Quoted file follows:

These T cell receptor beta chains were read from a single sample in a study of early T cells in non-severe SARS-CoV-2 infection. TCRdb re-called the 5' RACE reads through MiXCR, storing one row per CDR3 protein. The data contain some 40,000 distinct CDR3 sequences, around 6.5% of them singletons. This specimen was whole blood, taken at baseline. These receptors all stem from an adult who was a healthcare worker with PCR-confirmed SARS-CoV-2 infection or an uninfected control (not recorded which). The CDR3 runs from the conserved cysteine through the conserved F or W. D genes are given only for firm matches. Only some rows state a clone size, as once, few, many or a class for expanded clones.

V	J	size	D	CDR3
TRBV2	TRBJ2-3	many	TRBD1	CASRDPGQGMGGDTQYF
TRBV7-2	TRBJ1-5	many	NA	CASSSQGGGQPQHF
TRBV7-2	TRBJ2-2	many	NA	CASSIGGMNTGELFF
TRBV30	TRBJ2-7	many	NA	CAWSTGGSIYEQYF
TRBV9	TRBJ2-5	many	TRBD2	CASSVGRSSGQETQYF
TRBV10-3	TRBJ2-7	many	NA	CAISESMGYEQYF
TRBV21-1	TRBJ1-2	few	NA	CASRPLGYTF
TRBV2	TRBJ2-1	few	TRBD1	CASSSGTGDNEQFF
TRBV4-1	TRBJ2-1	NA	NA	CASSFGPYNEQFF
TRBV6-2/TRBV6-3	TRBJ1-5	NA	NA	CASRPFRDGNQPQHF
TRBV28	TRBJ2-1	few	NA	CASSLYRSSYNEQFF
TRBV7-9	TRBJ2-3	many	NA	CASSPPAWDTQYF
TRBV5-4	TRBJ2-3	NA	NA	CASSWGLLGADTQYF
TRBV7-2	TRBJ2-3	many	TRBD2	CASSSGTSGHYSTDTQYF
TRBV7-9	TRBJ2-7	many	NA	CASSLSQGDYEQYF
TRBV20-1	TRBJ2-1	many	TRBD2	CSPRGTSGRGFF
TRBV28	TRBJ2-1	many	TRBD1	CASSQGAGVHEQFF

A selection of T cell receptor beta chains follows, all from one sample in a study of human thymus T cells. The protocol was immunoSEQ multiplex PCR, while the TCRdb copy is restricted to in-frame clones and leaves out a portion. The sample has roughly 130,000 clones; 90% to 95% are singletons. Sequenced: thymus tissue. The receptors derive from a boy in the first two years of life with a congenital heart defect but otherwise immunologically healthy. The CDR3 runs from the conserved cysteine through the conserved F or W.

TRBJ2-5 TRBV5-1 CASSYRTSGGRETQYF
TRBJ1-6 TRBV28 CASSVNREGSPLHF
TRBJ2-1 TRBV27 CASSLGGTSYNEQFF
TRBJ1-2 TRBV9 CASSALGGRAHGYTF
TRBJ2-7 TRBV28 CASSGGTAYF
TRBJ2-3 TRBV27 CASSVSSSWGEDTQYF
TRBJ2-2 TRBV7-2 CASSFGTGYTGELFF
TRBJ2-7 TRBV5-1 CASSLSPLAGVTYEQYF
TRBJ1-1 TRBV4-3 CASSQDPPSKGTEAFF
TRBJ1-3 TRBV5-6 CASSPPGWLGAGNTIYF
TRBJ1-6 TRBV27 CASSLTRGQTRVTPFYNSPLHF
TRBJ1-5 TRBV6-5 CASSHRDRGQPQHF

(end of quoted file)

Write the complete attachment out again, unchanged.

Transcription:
These T cell receptor beta chains were read from a single sample in a study of early T cells in non-severe SARS-CoV-2 infection. TCRdb re-called the 5' RACE reads through MiXCR, storing one row per CDR3 protein. The data contain some 40,000 distinct CDR3 sequences, around 6.5% of them singletons. This specimen was whole blood, taken at baseline. These receptors all stem from an adult who was a healthcare worker with PCR-confirmed SARS-CoV-2 infection or an uninfected control (not recorded which). The CDR3 runs from the conserved cysteine through the conserved F or W. D genes are given only for firm matches. Only some rows state a clone size, as once, few, many or a class for expanded clones.

V	J	size	D	CDR3
TRBV2	TRBJ2-3	many	TRBD1	CASRDPGQGMGGDTQYF
TRBV7-2	TRBJ1-5	many	NA	CASSSQGGGQPQHF
TRBV7-2	TRBJ2-2	many	NA	CASSIGGMNTGELFF
TRBV30	TRBJ2-7	many	NA	CAWSTGGSIYEQYF
TRBV9	TRBJ2-5	many	TRBD2	CASSVGRSSGQETQYF
TRBV10-3	TRBJ2-7	many	NA	CAISESMGYEQYF
TRBV21-1	TRBJ1-2	few	NA	CASRPLGYTF
TRBV2	TRBJ2-1	few	TRBD1	CASSSGTGDNEQFF
TRBV4-1	TRBJ2-1	NA	NA	CASSFGPYNEQFF
TRBV6-2/TRBV6-3	TRBJ1-5	NA	NA	CASRPFRDGNQPQHF
TRBV28	TRBJ2-1	few	NA	CASSLYRSSYNEQFF
TRBV7-9	TRBJ2-3	many	NA	CASSPPAWDTQYF
TRBV5-4	TRBJ2-3	NA	NA	CASSWGLLGADTQYF
TRBV7-2	TRBJ2-3	many	TRBD2	CASSSGTSGHYSTDTQYF
TRBV7-9	TRBJ2-7	many	NA	CASSLSQGDYEQYF
TRBV20-1	TRBJ2-1	many	TRBD2	CSPRGTSGRGFF
TRBV28	TRBJ2-1	many	TRBD1	CASSQGAGVHEQFF

A selection of T cell receptor beta chains follows, all from one sample in a study of human thymus T cells. The protocol was immunoSEQ multiplex PCR, while the TCRdb copy is restricted to in-frame clones and leaves out a portion. The sample has roughly 130,000 clones; 90% to 95% are singletons. Sequenced: thymus tissue. The receptors derive from a boy in the first two years of life with a congenital heart defect but otherwise immunologically healthy. The CDR3 runs from the conserved cysteine through the conserved F or W.

TRBJ2-5 TRBV5-1 CASSYRTSGGRETQYF
TRBJ1-6 TRBV28 CASSVNREGSPLHF
TRBJ2-1 TRBV27 CASSLGGTSYNEQFF
TRBJ1-2 TRBV9 CASSALGGRAHGYTF
TRBJ2-7 TRBV28 CASSGGTAYF
TRBJ2-3 TRBV27 CASSVSSSWGEDTQYF
TRBJ2-2 TRBV7-2 CASSFGTGYTGELFF
TRBJ2-7 TRBV5-1 CASSLSPLAGVTYEQYF
TRBJ1-1 TRBV4-3 CASSQDPPSKGTEAFF
TRBJ1-3 TRBV5-6 CASSPPGWLGAGNTIYF
TRBJ1-6 TRBV27 CASSLTRGQTRVTPFYNSPLHF
TRBJ1-5 TRBV6-5 CASSHRDRGQPQHF